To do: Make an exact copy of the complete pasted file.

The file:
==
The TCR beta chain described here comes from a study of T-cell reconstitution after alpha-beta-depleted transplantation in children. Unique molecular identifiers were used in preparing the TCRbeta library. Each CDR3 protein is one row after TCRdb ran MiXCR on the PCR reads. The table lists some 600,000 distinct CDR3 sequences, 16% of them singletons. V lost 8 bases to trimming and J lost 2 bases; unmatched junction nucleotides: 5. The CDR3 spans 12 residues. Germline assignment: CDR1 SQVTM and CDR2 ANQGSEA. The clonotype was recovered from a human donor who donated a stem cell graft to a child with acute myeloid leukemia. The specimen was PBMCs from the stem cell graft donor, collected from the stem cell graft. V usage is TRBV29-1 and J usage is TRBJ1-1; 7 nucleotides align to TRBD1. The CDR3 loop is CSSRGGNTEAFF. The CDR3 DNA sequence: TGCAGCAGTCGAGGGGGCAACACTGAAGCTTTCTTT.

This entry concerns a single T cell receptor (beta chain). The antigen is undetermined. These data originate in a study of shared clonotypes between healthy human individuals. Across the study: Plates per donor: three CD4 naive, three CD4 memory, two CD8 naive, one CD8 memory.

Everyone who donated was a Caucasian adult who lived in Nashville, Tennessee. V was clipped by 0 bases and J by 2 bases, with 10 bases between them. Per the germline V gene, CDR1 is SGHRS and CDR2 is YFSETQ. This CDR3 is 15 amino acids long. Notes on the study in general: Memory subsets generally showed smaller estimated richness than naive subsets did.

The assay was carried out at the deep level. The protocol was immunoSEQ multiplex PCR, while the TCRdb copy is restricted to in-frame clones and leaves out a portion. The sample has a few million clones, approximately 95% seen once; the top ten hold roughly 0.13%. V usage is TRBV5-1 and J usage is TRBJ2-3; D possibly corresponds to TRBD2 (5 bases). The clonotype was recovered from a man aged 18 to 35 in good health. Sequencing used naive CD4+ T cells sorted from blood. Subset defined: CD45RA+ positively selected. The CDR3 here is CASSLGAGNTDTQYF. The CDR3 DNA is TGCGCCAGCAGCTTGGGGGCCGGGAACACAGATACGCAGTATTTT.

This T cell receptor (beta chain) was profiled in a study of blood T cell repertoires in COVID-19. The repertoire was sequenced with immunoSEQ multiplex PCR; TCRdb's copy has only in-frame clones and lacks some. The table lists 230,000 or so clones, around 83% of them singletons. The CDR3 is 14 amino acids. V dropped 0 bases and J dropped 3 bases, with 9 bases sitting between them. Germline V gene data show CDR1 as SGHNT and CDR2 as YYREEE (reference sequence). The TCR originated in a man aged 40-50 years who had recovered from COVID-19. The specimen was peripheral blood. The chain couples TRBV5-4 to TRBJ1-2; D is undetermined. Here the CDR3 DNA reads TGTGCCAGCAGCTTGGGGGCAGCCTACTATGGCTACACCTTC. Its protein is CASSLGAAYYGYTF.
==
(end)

The TCR beta chain described here comes from a study of T-cell reconstitution after alpha-beta-depleted transplantation in children. Unique molecular identifiers were used in preparing the TCRbeta library. Each CDR3 protein is one row after TCRdb ran MiXCR on the PCR reads. The table lists some 600,000 distinct CDR3 sequences, 16% of them singletons. V lost 8 bases to trimming and J lost 2 bases; unmatched junction nucleotides: 5. The CDR3 spans 12 residues. Germline assignment: CDR1 SQVTM and CDR2 ANQGSEA. The clonotype was recovered from a human donor who donated a stem cell graft to a child with acute myeloid leukemia. The specimen was PBMCs from the stem cell graft donor, collected from the stem cell graft. V usage is TRBV29-1 and J usage is TRBJ1-1; 7 nucleotides align to TRBD1. The CDR3 loop is CSSRGGNTEAFF. The CDR3 DNA sequence: TGCAGCAGTCGAGGGGGCAACACTGAAGCTTTCTTT.

This entry concerns a single T cell receptor (beta chain). The antigen is undetermined. These data originate in a study of shared clonotypes between healthy human individuals. Across the study: Plates per donor: three CD4 naive, three CD4 memory, two CD8 naive, one CD8 memory.

Everyone who donated was a Caucasian adult who lived in Nashville, Tennessee. V was clipped by 0 bases and J by 2 bases, with 10 bases between them. Per the germline V gene, CDR1 is SGHRS and CDR2 is YFSETQ. This CDR3 is 15 amino acids long. Notes on the study in general: Memory subsets generally showed smaller estimated richness than naive subsets did.

The assay was carried out at the deep level. The protocol was immunoSEQ multiplex PCR, while the TCRdb copy is restricted to in-frame clones and leaves out a portion. The sample has a few million clones, approximately 95% seen once; the top ten hold roughly 0.13%. V usage is TRBV5-1 and J usage is TRBJ2-3; D possibly corresponds to TRBD2 (5 bases). The clonotype was recovered from a man aged 18 to 35 in good health. Sequencing used naive CD4+ T cells sorted from blood. Subset defined: CD45RA+ positively selected. The CDR3 here is CASSLGAGNTDTQYF. The CDR3 DNA is TGCGCCAGCAGCTTGGGGGCCGGGAACACAGATACGCAGTATTTT.

This T cell receptor (beta chain) was profiled in a study of blood T cell repertoires in COVID-19. The repertoire was sequenced with immunoSEQ multiplex PCR; TCRdb's copy has only in-frame clones and lacks some. The table lists 230,000 or so clones, around 83% of them singletons. The CDR3 is 14 amino acids. V dropped 0 bases and J dropped 3 bases, with 9 bases sitting between them. Germline V gene data show CDR1 as SGHNT and CDR2 as YYREEE (reference sequence). The TCR originated in a man aged 40-50 years who had recovered from COVID-19. The specimen was peripheral blood. The chain couples TRBV5-4 to TRBJ1-2; D is undetermined. Here the CDR3 DNA reads TGTGCCAGCAGCTTGGGGGCAGCCTACTATGGCTACACCTTC. Its protein is CASSLGAAYYGYTF.